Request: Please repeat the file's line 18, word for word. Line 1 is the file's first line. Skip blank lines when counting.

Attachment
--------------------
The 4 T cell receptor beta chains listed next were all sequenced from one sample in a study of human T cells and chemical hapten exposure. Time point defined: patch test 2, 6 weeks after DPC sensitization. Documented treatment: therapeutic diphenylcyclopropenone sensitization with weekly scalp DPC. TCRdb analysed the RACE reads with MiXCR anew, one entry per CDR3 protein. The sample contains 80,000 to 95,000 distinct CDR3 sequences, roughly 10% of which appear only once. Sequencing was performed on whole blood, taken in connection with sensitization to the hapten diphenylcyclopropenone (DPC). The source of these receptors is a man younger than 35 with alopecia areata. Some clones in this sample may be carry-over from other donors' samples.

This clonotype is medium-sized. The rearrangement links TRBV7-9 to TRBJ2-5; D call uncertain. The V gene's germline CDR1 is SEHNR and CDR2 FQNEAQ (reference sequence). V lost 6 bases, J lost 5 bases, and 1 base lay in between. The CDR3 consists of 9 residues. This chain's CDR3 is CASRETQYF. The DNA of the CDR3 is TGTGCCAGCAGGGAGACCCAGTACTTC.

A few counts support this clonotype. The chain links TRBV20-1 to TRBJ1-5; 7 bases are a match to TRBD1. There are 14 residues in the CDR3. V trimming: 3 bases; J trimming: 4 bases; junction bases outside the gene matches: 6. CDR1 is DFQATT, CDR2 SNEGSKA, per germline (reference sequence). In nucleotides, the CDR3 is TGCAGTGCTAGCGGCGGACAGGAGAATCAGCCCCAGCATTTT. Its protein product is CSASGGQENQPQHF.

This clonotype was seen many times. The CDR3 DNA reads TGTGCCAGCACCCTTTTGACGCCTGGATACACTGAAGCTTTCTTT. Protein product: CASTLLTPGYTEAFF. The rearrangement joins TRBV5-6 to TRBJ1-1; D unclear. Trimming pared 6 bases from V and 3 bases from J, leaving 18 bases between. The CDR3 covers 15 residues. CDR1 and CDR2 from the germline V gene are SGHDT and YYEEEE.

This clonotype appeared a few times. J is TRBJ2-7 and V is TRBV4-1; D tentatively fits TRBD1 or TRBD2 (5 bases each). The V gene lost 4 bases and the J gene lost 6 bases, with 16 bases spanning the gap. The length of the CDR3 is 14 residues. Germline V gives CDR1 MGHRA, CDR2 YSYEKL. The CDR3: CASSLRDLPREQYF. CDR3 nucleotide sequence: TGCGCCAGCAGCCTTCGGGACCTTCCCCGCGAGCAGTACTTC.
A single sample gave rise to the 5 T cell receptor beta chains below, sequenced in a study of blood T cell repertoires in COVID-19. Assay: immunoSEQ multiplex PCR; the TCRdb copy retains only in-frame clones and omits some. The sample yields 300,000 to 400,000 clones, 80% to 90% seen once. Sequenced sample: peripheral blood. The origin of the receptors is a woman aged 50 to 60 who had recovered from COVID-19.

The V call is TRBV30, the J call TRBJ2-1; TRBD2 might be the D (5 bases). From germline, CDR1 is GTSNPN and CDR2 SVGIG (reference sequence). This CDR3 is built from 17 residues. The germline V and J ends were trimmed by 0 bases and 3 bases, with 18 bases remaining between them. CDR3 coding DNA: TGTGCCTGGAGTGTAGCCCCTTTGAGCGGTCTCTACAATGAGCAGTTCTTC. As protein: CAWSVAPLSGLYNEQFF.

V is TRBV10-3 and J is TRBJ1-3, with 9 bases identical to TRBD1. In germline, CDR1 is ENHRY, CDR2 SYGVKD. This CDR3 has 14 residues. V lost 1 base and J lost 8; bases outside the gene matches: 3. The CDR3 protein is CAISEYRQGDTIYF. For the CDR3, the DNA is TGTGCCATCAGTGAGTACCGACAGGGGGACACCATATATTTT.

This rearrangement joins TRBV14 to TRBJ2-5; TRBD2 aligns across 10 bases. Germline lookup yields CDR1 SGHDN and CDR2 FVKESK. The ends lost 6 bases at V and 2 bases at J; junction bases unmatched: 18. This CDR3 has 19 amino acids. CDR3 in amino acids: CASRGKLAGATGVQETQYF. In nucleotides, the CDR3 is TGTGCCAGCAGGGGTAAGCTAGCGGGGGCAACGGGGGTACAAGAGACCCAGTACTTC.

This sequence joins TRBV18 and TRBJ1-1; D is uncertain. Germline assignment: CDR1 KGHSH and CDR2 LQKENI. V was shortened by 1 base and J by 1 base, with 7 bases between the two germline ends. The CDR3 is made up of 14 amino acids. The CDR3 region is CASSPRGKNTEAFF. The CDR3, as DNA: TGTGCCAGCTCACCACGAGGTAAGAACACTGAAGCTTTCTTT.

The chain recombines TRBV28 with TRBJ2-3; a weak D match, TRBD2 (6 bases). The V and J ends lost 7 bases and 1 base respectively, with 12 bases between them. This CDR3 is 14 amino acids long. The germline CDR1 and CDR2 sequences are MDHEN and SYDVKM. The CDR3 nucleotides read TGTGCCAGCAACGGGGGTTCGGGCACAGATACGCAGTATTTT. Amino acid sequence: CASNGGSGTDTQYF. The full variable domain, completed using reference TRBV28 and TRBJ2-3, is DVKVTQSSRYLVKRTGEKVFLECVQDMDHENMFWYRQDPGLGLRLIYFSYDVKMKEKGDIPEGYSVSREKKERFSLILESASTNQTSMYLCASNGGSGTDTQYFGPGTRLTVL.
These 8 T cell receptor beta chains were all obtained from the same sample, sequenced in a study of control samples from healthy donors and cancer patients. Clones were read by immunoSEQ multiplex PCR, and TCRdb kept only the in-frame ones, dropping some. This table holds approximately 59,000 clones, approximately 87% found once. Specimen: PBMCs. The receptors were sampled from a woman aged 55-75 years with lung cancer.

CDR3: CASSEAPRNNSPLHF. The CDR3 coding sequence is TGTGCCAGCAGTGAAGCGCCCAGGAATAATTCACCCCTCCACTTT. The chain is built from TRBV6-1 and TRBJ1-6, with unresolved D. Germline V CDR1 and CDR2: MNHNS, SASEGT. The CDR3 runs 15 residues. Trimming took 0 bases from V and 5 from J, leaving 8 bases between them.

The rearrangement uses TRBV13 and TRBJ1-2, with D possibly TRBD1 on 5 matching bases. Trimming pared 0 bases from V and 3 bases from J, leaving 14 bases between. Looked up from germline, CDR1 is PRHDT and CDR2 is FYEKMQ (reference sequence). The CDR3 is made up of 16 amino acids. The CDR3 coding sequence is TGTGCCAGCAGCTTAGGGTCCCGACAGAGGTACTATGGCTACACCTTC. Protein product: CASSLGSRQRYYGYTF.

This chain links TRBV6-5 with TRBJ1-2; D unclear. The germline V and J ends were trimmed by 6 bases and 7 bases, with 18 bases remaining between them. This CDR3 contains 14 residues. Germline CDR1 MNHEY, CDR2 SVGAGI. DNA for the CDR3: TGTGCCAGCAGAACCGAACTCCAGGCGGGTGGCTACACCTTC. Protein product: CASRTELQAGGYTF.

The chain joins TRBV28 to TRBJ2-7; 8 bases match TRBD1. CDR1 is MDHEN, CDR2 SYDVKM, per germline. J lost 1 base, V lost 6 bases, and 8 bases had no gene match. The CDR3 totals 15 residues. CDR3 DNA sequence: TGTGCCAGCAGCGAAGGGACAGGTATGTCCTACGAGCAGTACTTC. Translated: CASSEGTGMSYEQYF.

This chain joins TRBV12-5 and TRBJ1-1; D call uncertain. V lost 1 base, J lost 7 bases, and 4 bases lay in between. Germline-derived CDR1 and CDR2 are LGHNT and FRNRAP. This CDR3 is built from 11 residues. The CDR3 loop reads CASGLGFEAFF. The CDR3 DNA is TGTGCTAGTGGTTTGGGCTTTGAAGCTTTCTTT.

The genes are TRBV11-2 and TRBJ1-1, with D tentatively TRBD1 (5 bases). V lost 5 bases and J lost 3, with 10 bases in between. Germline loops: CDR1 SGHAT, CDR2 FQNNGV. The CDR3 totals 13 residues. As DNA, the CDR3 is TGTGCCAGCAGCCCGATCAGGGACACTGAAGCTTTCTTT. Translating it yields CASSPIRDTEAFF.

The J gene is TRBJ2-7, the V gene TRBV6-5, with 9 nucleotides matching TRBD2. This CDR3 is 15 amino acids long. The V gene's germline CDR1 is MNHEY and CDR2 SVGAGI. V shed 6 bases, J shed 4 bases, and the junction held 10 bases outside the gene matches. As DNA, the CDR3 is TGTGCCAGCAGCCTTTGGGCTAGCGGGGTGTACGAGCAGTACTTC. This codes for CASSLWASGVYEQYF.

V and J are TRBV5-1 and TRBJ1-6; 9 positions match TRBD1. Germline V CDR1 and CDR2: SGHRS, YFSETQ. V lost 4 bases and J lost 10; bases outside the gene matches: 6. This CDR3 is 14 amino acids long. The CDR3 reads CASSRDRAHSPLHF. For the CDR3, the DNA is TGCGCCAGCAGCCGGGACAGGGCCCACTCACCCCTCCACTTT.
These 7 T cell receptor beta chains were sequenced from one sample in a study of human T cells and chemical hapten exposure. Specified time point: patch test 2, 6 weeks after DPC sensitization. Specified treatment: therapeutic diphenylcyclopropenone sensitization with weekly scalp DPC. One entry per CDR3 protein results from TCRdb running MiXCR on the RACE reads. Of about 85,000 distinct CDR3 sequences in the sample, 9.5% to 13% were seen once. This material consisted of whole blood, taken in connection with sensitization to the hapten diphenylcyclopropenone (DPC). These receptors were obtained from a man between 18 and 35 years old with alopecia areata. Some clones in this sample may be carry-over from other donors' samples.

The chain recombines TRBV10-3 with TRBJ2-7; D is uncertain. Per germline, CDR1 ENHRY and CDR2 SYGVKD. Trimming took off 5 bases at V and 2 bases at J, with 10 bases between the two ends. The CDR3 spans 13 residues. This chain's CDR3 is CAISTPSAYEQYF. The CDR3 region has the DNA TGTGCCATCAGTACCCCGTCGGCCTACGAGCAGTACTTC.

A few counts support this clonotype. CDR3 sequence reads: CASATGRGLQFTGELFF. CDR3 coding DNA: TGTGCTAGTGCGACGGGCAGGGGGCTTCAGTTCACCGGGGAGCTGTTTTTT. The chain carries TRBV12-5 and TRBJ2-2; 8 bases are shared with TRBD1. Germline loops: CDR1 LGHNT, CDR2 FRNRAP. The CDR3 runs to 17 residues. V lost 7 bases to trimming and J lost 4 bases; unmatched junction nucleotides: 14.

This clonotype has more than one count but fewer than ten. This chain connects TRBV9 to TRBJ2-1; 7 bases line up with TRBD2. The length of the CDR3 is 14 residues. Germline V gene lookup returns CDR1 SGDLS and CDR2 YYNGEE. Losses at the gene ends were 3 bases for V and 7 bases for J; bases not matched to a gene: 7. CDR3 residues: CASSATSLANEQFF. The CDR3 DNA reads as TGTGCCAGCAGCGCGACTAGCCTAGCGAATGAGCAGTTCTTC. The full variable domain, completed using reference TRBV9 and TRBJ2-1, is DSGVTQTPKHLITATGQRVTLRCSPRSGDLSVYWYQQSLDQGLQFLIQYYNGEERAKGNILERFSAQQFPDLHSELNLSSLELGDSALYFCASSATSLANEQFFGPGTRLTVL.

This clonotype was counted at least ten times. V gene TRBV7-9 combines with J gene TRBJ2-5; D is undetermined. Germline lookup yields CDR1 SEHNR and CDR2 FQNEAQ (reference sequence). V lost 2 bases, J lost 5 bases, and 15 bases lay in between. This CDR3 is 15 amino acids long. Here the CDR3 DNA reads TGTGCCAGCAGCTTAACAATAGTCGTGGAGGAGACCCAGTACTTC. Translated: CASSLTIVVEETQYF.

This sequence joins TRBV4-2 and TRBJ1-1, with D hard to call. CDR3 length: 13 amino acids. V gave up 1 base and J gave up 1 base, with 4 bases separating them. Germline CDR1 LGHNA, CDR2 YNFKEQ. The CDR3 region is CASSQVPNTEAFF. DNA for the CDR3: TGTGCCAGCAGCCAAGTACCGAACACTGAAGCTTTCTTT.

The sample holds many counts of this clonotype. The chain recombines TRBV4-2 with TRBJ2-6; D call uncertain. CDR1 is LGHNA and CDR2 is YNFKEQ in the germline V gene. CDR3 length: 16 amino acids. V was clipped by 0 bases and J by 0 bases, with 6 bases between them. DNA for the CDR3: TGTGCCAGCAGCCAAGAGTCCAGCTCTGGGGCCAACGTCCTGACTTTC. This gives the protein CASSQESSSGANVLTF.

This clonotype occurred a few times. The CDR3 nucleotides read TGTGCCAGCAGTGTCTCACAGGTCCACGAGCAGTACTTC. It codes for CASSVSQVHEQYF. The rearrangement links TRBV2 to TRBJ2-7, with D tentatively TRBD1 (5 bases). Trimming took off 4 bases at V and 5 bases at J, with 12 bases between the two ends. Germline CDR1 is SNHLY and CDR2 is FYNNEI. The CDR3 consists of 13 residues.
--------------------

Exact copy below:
The genes are TRBV11-2 and TRBJ1-1, with D tentatively TRBD1 (5 bases). V lost 5 bases and J lost 3, with 10 bases in between. Germline loops: CDR1 SGHAT, CDR2 FQNNGV. The CDR3 totals 13 residues. As DNA, the CDR3 is TGTGCCAGCAGCCCGATCAGGGACACTGAAGCTTTCTTT. Translating it yields CASSPIRDTEAFF.